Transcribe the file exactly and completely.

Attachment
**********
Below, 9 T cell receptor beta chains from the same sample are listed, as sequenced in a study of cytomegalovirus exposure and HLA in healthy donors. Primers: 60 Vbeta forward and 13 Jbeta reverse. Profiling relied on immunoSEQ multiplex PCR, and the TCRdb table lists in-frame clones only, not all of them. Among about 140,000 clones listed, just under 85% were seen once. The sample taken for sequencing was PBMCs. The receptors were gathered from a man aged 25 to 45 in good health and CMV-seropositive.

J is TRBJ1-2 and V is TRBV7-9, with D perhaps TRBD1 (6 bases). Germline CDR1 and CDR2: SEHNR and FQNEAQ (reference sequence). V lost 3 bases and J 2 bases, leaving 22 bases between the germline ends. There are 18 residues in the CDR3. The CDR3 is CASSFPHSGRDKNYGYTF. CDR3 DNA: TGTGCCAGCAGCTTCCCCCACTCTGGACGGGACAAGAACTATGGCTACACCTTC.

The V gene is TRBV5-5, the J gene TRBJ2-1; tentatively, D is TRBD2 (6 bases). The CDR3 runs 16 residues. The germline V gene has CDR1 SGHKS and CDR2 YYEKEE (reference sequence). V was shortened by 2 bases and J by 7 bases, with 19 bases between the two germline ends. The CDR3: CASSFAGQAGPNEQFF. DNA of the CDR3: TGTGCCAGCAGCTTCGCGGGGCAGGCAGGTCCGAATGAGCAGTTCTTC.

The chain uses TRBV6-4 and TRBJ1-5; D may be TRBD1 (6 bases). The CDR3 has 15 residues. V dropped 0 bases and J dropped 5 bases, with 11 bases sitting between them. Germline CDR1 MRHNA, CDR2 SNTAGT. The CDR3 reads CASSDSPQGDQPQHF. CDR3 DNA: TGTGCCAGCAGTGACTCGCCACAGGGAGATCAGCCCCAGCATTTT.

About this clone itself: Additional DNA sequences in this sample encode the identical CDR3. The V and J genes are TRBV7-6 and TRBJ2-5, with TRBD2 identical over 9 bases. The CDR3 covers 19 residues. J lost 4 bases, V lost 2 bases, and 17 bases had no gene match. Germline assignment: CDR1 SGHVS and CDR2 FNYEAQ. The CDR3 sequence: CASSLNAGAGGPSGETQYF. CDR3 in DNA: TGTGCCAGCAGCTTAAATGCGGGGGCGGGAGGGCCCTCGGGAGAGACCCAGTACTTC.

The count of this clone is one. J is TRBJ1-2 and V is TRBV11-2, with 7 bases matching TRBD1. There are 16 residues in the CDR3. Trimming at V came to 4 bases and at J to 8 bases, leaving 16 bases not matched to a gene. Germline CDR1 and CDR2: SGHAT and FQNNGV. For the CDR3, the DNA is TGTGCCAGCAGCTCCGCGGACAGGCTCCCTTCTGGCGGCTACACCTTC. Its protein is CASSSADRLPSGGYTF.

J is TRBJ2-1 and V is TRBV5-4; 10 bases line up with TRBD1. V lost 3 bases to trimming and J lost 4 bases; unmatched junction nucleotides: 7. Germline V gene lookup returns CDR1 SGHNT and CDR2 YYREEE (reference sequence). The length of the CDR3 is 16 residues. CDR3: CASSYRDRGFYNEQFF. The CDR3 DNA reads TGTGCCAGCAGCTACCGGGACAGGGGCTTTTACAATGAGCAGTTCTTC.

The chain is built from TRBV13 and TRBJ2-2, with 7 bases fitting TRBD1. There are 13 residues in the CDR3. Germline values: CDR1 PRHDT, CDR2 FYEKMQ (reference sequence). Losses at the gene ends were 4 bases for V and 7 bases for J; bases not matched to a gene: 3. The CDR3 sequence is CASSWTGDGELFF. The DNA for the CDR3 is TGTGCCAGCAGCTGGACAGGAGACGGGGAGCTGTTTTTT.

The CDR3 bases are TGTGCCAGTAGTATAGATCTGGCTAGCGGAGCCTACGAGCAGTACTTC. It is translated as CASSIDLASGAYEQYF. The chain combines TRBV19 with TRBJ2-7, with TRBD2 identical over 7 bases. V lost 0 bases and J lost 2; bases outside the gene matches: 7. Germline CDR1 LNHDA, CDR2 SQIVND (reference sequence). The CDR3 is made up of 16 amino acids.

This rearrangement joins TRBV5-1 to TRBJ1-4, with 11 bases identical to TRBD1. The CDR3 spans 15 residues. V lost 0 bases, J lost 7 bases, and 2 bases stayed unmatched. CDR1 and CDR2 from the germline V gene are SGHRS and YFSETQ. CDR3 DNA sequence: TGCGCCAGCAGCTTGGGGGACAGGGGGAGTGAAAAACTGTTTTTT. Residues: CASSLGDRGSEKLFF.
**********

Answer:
Below, 9 T cell receptor beta chains from the same sample are listed, as sequenced in a study of cytomegalovirus exposure and HLA in healthy donors. Primers: 60 Vbeta forward and 13 Jbeta reverse. Profiling relied on immunoSEQ multiplex PCR, and the TCRdb table lists in-frame clones only, not all of them. Among about 140,000 clones listed, just under 85% were seen once. The sample taken for sequencing was PBMCs. The receptors were gathered from a man aged 25 to 45 in good health and CMV-seropositive.

J is TRBJ1-2 and V is TRBV7-9, with D perhaps TRBD1 (6 bases). Germline CDR1 and CDR2: SEHNR and FQNEAQ (reference sequence). V lost 3 bases and J 2 bases, leaving 22 bases between the germline ends. There are 18 residues in the CDR3. The CDR3 is CASSFPHSGRDKNYGYTF. CDR3 DNA: TGTGCCAGCAGCTTCCCCCACTCTGGACGGGACAAGAACTATGGCTACACCTTC.

The V gene is TRBV5-5, the J gene TRBJ2-1; tentatively, D is TRBD2 (6 bases). The CDR3 runs 16 residues. The germline V gene has CDR1 SGHKS and CDR2 YYEKEE (reference sequence). V was shortened by 2 bases and J by 7 bases, with 19 bases between the two germline ends. The CDR3: CASSFAGQAGPNEQFF. DNA of the CDR3: TGTGCCAGCAGCTTCGCGGGGCAGGCAGGTCCGAATGAGCAGTTCTTC.

The chain uses TRBV6-4 and TRBJ1-5; D may be TRBD1 (6 bases). The CDR3 has 15 residues. V dropped 0 bases and J dropped 5 bases, with 11 bases sitting between them. Germline CDR1 MRHNA, CDR2 SNTAGT. The CDR3 reads CASSDSPQGDQPQHF. CDR3 DNA: TGTGCCAGCAGTGACTCGCCACAGGGAGATCAGCCCCAGCATTTT.

About this clone itself: Additional DNA sequences in this sample encode the identical CDR3. The V and J genes are TRBV7-6 and TRBJ2-5, with TRBD2 identical over 9 bases. The CDR3 covers 19 residues. J lost 4 bases, V lost 2 bases, and 17 bases had no gene match. Germline assignment: CDR1 SGHVS and CDR2 FNYEAQ. The CDR3 sequence: CASSLNAGAGGPSGETQYF. CDR3 in DNA: TGTGCCAGCAGCTTAAATGCGGGGGCGGGAGGGCCCTCGGGAGAGACCCAGTACTTC.

The count of this clone is one. J is TRBJ1-2 and V is TRBV11-2, with 7 bases matching TRBD1. There are 16 residues in the CDR3. Trimming at V came to 4 bases and at J to 8 bases, leaving 16 bases not matched to a gene. Germline CDR1 and CDR2: SGHAT and FQNNGV. For the CDR3, the DNA is TGTGCCAGCAGCTCCGCGGACAGGCTCCCTTCTGGCGGCTACACCTTC. Its protein is CASSSADRLPSGGYTF.

J is TRBJ2-1 and V is TRBV5-4; 10 bases line up with TRBD1. V lost 3 bases to trimming and J lost 4 bases; unmatched junction nucleotides: 7. Germline V gene lookup returns CDR1 SGHNT and CDR2 YYREEE (reference sequence). The length of the CDR3 is 16 residues. CDR3: CASSYRDRGFYNEQFF. The CDR3 DNA reads TGTGCCAGCAGCTACCGGGACAGGGGCTTTTACAATGAGCAGTTCTTC.

The chain is built from TRBV13 and TRBJ2-2, with 7 bases fitting TRBD1. There are 13 residues in the CDR3. Germline values: CDR1 PRHDT, CDR2 FYEKMQ (reference sequence). Losses at the gene ends were 4 bases for V and 7 bases for J; bases not matched to a gene: 3. The CDR3 sequence is CASSWTGDGELFF. The DNA for the CDR3 is TGTGCCAGCAGCTGGACAGGAGACGGGGAGCTGTTTTTT.

The CDR3 bases are TGTGCCAGTAGTATAGATCTGGCTAGCGGAGCCTACGAGCAGTACTTC. It is translated as CASSIDLASGAYEQYF. The chain combines TRBV19 with TRBJ2-7, with TRBD2 identical over 7 bases. V lost 0 bases and J lost 2; bases outside the gene matches: 7. Germline CDR1 LNHDA, CDR2 SQIVND (reference sequence). The CDR3 is made up of 16 amino acids.

This rearrangement joins TRBV5-1 to TRBJ1-4, with 11 bases identical to TRBD1. The CDR3 spans 15 residues. V lost 0 bases, J lost 7 bases, and 2 bases stayed unmatched. CDR1 and CDR2 from the germline V gene are SGHRS and YFSETQ. CDR3 DNA sequence: TGCGCCAGCAGCTTGGGGGACAGGGGGAGTGAAAAACTGTTTTTT. Residues: CASSLGDRGSEKLFF.